Hofmeister is described as a former president of Shell Oil. For purposes of an informal consideration, I would conclude that he is an insider. An insider is predicting an oil shortage in the short term and arguing the criticality of a mere 800,000 barrels a day from Canada (for “energy security” of course).

    It is what it is, but it could signal a hole forming in the wall of denial.

  6. Davy on Sun, 25th Jan 2015 12:31 pm 

    Planter said “The claim that the age of cheap abundant crude is over rings hollow in the middle of a glut when gasoline prices are falling”. Planter you are like a dog with a bone. For a while it was Obee not it is glut. Geez, Planter, you are such a bright individual to be in such a rut all the time. Snap out of it son!

  7. GregT on Sun, 25th Jan 2015 12:43 pm 

    Perhaps I should have been more specific Bob, “This” economy would have been a better choice of words.

    I have no doubts that some sort of steady state economy could be a possibility, but as long as our economy is tied to a monetary system that requires exponential growth, “this” economy cannot afford higher oil prices. Theoretically, we could build an economy with greatly increased oil prices, but ‘this’ current economy will need to be collapsed first. Considering the fact that TPTB are dependant on the current monetary systems to maintain their control, and they are the ones making the decisions, I don’t see that happening anytime soon, at least not voluntarily. Add to that the unfortunate reality that we cannot continue to burn fossil fuels, if we hope to maintain a comfortable existence on our one and only ‘home’, then even a steady state economy with greatly increased oil prices is no longer a possibility.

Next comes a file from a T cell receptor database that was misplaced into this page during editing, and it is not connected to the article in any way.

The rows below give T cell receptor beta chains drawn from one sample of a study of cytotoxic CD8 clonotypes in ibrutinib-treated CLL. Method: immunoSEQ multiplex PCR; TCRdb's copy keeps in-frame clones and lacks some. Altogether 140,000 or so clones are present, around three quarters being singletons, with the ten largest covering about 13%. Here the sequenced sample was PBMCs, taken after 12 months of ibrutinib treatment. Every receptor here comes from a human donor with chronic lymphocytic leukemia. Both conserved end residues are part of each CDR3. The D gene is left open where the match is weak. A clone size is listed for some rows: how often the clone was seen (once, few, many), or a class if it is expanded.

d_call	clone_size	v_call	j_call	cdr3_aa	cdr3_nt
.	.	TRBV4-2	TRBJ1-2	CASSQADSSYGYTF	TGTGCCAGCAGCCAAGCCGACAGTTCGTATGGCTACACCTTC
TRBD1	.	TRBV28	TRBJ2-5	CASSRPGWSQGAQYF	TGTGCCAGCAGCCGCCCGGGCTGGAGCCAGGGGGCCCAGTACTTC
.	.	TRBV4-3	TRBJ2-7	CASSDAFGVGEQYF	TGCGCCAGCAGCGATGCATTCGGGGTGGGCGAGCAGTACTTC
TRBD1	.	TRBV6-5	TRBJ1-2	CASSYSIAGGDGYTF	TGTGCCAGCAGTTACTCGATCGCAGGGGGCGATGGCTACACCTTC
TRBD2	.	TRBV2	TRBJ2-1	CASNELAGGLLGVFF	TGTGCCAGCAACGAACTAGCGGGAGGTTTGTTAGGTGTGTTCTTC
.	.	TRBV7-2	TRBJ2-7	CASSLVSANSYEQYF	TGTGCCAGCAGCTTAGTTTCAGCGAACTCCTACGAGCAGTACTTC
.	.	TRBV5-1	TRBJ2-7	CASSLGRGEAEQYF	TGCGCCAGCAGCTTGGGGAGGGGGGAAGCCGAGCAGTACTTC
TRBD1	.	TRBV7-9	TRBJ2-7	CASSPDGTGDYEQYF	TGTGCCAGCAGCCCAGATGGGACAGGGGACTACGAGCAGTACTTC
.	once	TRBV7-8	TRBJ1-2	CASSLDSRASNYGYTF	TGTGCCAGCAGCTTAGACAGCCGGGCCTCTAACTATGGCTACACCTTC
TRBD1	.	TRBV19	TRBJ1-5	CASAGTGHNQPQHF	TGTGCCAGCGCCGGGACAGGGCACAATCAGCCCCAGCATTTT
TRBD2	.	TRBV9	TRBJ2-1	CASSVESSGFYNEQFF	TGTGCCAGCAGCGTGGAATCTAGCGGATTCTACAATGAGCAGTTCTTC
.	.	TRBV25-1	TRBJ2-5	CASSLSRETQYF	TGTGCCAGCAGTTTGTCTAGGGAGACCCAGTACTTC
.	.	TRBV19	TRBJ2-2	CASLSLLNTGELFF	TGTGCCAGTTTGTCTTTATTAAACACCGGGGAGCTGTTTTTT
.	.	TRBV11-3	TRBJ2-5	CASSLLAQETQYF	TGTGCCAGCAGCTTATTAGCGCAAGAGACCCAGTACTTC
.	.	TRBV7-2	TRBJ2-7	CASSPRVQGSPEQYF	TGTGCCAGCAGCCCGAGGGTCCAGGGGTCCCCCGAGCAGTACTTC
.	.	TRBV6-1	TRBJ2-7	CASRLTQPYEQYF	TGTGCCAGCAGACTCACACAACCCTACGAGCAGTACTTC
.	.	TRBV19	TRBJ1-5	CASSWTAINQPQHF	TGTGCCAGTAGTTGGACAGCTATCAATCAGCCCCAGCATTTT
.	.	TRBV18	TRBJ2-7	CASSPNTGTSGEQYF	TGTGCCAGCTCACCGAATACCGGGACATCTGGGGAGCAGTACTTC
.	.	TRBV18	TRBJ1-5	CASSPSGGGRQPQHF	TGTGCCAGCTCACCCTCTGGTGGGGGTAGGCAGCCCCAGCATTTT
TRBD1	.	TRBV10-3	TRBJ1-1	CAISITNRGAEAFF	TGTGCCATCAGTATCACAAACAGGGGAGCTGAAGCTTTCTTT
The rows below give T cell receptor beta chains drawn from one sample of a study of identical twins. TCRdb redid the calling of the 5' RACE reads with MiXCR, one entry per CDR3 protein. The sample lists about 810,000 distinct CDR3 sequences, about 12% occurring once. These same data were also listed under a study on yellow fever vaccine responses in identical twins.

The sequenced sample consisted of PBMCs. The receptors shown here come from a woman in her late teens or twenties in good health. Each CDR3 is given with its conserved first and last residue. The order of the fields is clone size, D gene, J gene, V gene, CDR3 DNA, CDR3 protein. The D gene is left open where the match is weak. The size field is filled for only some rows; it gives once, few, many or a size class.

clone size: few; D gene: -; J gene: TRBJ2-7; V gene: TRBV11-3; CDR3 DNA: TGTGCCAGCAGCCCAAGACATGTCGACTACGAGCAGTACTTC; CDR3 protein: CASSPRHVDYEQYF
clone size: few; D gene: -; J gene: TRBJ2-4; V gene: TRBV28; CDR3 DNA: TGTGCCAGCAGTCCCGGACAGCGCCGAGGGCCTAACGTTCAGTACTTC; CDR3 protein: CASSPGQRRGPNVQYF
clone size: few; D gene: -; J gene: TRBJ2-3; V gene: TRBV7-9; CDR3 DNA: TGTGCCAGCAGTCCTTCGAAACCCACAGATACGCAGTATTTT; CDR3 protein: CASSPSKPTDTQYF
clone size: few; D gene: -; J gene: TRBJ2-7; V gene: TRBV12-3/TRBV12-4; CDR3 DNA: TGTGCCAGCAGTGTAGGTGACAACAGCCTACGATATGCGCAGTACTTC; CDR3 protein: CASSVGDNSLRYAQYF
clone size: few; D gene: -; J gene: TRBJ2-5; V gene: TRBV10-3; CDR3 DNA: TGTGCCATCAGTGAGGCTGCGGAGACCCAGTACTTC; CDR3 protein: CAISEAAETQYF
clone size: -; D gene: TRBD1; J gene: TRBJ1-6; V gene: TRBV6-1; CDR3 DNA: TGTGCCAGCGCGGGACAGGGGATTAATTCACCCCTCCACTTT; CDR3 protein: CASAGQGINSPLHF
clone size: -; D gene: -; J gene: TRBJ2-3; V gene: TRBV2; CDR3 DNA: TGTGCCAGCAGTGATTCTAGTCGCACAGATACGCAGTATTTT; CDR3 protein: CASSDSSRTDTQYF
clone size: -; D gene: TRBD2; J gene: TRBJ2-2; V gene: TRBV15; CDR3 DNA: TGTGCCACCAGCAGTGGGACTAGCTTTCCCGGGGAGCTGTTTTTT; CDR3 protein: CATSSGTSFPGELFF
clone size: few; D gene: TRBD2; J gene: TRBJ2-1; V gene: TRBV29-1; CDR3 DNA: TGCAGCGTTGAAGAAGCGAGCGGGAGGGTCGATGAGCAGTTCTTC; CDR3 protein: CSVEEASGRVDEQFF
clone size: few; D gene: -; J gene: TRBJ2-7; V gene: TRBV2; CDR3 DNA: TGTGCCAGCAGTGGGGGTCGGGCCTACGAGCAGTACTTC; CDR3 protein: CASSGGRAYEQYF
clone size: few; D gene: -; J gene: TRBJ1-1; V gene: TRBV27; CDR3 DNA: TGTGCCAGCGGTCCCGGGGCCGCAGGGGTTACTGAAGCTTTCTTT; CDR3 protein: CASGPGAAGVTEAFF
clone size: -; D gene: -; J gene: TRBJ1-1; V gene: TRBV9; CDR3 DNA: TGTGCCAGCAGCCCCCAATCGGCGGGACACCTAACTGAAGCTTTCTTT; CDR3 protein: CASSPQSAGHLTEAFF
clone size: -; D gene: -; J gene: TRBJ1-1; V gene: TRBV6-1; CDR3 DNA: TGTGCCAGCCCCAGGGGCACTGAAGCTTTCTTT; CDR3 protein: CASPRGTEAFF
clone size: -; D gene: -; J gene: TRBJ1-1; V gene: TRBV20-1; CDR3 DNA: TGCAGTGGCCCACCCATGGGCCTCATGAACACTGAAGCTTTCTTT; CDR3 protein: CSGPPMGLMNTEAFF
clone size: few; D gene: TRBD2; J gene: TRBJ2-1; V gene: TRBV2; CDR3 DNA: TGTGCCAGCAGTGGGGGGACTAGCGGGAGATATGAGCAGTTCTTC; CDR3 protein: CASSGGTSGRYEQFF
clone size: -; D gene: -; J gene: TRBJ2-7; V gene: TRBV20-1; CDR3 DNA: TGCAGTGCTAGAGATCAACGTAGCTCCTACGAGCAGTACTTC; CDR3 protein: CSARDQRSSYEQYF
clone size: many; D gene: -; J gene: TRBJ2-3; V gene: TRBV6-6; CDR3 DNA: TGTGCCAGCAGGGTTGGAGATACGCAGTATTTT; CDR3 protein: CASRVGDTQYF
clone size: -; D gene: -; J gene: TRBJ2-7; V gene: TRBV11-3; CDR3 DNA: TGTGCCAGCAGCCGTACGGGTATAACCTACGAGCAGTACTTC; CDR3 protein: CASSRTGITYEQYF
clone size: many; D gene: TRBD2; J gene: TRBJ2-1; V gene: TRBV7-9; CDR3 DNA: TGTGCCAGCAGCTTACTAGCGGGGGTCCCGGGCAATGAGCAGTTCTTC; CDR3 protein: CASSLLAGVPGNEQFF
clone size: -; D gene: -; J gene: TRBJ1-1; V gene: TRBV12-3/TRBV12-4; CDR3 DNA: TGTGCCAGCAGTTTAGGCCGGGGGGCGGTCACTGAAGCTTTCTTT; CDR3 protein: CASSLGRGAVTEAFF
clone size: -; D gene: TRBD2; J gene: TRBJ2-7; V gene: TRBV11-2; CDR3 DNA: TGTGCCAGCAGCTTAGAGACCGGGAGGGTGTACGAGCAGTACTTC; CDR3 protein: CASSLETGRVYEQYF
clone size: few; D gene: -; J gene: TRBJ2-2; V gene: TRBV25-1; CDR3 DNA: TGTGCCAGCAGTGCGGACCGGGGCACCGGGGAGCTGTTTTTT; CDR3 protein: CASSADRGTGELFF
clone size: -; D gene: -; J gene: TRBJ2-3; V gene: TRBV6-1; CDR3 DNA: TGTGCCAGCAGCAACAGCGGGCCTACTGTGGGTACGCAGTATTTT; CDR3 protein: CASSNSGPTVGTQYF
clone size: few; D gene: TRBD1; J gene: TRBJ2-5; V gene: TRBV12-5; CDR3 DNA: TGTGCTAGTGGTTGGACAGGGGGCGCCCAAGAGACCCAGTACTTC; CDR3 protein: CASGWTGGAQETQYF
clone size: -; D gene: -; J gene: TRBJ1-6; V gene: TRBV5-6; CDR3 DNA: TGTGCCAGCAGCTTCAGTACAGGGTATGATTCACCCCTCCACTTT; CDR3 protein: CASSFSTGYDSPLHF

Sooner or later we are going to have to learn to live with a lot less. The longer we wait to make the transition, the fewer of us will be able to make do with even less.

  8. Perk Earl on Sun, 25th Jan 2015 12:45 pm 

    His point of being short oil in 3-4 years makes every bit of sense. This is one of the things I’ve been harping on, i.e. super low oil price (and let’s not get into comparing prices to long ago because we’ve had a lot of inflation since yesteryear and capex requirements have risen much, much higher), is obviously going to reduce exploration in the arctic, fracking for LTO, exploration of any kind for that matter, and what we’ll end up doing is relying more on in place conventional.

    When the shortages of oil occur 2-4 years from now, price should rise, but will it rise sufficiently to make profitable many marginal sources?

    No, and the reason why is depletion. As the value of oil by way of its energy content goes down, affordability drops yet capex must rise, so what gives? Supply drops from a peak to who knows what lower level. But it suggests a major reduction in world economic activity in the 2-4 year future.